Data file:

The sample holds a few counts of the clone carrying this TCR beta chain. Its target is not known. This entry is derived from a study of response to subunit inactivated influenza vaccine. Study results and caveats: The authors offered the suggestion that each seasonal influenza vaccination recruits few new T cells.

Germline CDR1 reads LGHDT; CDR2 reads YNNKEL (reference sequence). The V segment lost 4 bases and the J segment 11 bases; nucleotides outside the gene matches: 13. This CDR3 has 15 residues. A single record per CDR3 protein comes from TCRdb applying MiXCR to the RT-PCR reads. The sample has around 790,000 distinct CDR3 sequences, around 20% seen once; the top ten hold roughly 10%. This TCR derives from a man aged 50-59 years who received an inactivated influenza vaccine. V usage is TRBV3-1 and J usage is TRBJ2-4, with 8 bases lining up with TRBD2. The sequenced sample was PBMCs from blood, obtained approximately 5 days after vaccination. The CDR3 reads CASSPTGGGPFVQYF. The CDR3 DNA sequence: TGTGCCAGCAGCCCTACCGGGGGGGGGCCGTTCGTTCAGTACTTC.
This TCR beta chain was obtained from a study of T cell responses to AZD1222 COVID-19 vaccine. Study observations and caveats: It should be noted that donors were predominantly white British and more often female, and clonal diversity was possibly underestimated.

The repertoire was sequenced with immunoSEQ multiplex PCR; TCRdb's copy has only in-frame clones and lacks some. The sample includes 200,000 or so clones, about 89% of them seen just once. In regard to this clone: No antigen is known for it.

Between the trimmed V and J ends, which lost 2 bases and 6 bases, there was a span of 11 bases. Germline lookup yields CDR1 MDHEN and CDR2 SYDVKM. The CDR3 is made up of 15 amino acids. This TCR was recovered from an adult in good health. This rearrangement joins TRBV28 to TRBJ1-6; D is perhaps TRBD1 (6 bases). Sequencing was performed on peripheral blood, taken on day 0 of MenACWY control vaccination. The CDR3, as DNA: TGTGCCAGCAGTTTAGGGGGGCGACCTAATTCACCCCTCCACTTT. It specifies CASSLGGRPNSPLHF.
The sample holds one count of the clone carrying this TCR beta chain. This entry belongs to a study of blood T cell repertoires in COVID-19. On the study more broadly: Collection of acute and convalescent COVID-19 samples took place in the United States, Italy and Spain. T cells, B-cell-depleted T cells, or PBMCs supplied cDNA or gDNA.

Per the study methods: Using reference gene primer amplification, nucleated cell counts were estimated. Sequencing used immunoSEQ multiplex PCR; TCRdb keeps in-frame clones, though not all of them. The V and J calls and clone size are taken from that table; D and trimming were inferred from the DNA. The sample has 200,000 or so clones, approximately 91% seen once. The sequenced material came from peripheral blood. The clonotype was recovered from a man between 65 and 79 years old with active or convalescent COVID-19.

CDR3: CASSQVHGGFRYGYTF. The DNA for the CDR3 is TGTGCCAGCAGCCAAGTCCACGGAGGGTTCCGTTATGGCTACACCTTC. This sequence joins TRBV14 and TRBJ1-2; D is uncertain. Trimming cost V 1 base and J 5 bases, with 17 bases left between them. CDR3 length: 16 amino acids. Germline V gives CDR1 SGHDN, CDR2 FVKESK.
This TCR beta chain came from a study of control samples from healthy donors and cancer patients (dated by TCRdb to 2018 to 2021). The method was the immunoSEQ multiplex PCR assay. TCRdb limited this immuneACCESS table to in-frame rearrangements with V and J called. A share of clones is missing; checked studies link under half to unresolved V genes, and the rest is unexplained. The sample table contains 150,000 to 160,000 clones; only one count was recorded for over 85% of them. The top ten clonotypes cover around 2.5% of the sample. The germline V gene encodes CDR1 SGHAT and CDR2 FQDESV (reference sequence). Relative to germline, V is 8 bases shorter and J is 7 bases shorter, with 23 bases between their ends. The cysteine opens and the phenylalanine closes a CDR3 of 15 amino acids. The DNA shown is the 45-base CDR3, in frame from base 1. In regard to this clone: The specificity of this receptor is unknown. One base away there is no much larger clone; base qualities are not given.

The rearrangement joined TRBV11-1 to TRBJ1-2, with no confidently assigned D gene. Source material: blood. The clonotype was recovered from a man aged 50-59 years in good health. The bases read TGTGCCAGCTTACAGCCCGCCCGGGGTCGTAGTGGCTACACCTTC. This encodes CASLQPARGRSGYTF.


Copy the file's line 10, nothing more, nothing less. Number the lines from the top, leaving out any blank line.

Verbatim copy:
The rearrangement joined TRBV11-1 to TRBJ1-2, with no confidently assigned D gene. Source material: blood. The clonotype was recovered from a man aged 50-59 years in good health. The bases read TGTGCCAGCTTACAGCCCGCCCGGGGTCGTAGTGGCTACACCTTC. This encodes CASLQPARGRSGYTF.